I was listening to hallowed talk today and the mention of the ‘Friendship Day’ came. A lot of examples were cited from the epics of Indian history, and it was clearly elucidated that ‘friendship’ is a very special term and relationship though used very casually. This casual attitude towards almost all relationships among the present generation, called Gen Z, is in fact, the seed of this song.
The lack of patience or fortitude and the availability of experiences that provide instant gratification makes it hard to drill down lessons or teachings that have no short-term results. This is the bane of today’s generation, which often results in frustration and isolation and ultimately many negative impacts on physical and mental health (not to mention overall societal health).
The song was penned by Sandeep Nath, who wrote the famous ‘Sun Raha Hai Na’ Bollywood song. Composed by Samir Bodhi and sung by his wife Madhumita Chatterjee and DJ Rapper William March, the song gives you the gravity of the situation in your own modern terms—pop genre.
The Hindi lyrics coupled with rap English make it very unique—yet the message remains stable and hits you hard.
There is no denying that Gen Z comes with its own specialty and singularity like any other previous generation did—the one that stands out is that this generation needs proof to believe in something and will not take your words at their face value. They are ready to admit faults and move on to improve themselves—failure is no longer considered a roadblock but rather a discovery of a method that should not be followed. However, too much rationalistic and materialistic repose also results in a void, which can’t be filled by another form of gratification. It needs something substantial and meaningful.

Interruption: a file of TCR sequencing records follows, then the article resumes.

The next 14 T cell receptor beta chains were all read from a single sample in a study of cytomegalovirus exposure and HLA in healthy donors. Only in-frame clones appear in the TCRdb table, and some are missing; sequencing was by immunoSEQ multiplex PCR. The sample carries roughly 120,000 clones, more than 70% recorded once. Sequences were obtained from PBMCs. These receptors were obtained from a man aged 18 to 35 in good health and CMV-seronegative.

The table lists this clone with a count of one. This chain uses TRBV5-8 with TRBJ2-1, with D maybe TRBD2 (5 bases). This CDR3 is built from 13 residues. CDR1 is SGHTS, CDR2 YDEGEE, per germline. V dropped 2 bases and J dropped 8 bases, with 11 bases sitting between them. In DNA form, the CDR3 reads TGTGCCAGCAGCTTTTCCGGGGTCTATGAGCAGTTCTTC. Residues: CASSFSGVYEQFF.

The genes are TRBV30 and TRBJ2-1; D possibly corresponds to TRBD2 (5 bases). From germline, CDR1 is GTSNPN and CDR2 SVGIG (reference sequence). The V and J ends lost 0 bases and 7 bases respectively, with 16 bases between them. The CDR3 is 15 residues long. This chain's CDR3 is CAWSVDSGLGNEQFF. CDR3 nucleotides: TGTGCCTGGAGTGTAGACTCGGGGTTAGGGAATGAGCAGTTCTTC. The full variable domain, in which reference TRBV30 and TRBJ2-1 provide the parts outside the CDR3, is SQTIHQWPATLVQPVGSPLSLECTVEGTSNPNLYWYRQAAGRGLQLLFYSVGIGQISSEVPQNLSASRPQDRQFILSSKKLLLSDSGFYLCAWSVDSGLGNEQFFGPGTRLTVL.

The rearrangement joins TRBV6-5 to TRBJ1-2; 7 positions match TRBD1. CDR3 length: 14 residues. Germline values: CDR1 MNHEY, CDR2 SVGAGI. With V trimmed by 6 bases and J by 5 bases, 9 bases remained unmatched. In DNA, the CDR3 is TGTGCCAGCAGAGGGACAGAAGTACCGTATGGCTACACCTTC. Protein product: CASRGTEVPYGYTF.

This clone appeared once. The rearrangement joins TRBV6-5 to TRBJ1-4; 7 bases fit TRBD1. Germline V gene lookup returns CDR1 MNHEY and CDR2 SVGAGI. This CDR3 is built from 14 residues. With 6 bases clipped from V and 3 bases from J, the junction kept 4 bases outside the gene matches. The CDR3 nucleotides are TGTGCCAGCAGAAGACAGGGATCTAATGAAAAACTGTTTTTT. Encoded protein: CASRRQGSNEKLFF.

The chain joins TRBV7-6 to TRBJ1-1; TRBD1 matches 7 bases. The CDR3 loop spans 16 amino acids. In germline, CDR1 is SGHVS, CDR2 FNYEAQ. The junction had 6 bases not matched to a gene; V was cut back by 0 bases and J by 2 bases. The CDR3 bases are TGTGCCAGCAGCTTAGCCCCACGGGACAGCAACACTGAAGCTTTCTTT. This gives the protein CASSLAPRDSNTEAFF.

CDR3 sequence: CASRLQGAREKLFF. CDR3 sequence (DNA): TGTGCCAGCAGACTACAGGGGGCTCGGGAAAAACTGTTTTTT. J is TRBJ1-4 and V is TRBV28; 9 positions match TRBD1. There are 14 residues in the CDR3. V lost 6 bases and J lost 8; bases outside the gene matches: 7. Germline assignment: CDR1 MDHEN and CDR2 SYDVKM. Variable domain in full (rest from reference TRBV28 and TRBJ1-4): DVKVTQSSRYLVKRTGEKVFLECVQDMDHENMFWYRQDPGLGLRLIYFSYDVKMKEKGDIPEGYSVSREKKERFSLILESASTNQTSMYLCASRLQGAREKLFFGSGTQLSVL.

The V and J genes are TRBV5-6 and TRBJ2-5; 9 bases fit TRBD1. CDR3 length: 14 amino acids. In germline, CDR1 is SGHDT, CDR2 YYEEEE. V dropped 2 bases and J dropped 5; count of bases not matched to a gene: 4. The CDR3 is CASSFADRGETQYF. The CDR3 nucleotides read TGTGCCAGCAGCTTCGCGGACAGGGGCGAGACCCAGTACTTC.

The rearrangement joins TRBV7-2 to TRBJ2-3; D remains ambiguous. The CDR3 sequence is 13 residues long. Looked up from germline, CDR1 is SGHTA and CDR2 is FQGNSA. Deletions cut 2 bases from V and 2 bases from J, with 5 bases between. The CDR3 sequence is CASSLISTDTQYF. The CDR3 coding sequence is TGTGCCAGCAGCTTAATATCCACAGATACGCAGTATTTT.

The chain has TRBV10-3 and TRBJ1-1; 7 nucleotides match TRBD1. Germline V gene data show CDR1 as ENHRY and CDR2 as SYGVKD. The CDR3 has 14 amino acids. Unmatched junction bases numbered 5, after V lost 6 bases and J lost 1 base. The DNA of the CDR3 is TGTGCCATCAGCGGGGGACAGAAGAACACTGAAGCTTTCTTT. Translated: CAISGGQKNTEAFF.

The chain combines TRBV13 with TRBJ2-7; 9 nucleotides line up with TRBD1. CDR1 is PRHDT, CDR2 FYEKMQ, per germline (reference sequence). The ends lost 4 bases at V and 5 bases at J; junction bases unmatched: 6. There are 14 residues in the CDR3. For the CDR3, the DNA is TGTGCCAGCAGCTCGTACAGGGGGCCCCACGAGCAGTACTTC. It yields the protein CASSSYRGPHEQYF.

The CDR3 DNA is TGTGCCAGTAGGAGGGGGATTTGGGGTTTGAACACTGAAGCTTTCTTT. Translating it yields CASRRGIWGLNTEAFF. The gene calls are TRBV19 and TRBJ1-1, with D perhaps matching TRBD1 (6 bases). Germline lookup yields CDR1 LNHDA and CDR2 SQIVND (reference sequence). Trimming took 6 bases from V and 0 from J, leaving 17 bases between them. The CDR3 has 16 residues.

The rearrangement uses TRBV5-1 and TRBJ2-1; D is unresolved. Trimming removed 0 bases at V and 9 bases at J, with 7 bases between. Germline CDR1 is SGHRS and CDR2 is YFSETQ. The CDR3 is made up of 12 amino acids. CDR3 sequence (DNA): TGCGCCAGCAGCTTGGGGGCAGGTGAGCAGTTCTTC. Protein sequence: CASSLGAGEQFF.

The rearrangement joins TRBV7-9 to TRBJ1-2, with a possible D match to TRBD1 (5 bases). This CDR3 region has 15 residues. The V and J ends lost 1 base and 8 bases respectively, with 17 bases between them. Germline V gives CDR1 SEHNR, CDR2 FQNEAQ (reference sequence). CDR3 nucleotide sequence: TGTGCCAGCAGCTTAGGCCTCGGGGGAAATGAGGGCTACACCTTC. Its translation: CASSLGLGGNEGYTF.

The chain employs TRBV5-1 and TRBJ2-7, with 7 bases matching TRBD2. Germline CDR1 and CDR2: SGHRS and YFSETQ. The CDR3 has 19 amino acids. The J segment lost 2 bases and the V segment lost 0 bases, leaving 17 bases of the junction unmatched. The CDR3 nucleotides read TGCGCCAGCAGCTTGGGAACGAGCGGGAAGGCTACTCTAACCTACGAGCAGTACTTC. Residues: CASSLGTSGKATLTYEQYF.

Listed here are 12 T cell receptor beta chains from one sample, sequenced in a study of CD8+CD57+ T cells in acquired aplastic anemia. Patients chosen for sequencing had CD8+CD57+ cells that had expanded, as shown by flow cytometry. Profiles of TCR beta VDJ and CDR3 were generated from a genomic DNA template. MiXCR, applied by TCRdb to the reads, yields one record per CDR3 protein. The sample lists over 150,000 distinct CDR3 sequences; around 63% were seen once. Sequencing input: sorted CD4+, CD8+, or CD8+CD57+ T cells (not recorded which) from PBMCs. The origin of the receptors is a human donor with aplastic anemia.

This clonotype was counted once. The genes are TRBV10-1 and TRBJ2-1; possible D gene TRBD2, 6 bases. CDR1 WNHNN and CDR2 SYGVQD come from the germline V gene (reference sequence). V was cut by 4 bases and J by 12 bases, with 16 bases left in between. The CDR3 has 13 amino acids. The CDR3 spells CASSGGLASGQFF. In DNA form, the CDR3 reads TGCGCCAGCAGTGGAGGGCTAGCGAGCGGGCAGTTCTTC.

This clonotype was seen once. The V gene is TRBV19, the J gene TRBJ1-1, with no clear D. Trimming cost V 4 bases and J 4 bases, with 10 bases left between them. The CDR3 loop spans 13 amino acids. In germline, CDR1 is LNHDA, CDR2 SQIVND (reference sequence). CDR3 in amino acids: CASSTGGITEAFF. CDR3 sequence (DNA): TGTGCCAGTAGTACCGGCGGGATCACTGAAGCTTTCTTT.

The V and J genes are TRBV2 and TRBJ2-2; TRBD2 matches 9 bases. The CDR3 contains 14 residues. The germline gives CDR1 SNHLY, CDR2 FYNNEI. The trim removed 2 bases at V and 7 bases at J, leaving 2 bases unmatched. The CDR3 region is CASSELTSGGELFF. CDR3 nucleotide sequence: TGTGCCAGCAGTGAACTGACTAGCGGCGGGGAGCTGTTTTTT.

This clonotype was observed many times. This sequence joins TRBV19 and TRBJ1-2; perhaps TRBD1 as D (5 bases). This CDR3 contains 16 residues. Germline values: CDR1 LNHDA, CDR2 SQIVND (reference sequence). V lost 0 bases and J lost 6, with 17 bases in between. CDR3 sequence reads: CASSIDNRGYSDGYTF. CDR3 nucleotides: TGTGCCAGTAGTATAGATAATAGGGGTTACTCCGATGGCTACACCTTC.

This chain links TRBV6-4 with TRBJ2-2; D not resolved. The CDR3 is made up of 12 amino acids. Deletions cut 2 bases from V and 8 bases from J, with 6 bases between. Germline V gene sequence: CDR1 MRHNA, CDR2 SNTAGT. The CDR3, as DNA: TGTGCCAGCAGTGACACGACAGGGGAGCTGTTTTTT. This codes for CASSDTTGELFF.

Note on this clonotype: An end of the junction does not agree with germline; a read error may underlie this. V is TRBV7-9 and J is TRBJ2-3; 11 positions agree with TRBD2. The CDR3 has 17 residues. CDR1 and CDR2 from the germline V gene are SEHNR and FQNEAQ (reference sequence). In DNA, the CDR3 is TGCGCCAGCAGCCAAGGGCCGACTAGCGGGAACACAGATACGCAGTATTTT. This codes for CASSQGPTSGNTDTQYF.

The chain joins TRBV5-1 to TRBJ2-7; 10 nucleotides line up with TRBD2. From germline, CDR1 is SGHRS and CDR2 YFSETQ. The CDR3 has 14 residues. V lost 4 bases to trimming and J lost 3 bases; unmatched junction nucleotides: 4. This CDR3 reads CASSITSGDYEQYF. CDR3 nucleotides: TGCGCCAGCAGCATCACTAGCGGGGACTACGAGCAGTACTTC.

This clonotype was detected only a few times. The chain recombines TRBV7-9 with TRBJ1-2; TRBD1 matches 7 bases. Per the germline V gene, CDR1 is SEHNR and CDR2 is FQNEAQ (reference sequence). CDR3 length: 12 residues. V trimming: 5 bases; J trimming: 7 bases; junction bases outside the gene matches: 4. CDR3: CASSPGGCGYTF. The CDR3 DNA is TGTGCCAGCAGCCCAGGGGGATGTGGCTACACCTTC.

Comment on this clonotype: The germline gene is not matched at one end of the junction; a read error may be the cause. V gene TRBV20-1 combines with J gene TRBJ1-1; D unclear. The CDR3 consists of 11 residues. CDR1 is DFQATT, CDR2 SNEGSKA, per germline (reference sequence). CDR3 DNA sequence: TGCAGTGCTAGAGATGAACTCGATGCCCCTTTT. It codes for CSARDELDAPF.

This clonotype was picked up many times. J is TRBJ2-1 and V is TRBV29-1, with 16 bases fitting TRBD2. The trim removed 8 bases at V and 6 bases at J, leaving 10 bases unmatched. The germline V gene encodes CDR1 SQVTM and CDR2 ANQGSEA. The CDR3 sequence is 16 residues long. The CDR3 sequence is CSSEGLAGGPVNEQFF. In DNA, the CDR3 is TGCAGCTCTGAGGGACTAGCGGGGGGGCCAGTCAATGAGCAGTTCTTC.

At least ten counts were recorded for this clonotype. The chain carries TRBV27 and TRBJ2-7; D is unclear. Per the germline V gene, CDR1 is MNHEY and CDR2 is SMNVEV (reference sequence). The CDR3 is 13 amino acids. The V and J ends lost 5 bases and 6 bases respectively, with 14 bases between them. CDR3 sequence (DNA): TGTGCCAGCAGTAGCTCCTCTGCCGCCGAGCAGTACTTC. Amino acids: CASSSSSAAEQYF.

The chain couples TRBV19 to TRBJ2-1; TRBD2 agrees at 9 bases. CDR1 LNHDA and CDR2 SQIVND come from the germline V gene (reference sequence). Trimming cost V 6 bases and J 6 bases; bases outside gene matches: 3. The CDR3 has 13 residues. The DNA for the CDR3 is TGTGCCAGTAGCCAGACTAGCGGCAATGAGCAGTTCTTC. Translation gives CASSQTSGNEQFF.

This is where the song leaves you—detailing the present situation and making you thoughtful of perhaps going deeper inward and finding something truly hearty that could make you feel valued.
The amalgamation of Bollywood-style Hindi verbiage with English rap is very admirable and the music makes it a pop song, which you would like to play as an anthem on your mobile phones. Indeed, a very noble way of addressing a very important issue!
Kudos to the whole team and wishing the best!
Music Producer: Mike P.
Mixing: Aloke Punjani ( Studio 208 Mumbai)
Mastering: Alex Gordon ( Abbey Road Studios)
Artwork: Rick Sarkar
Listen on Spotify: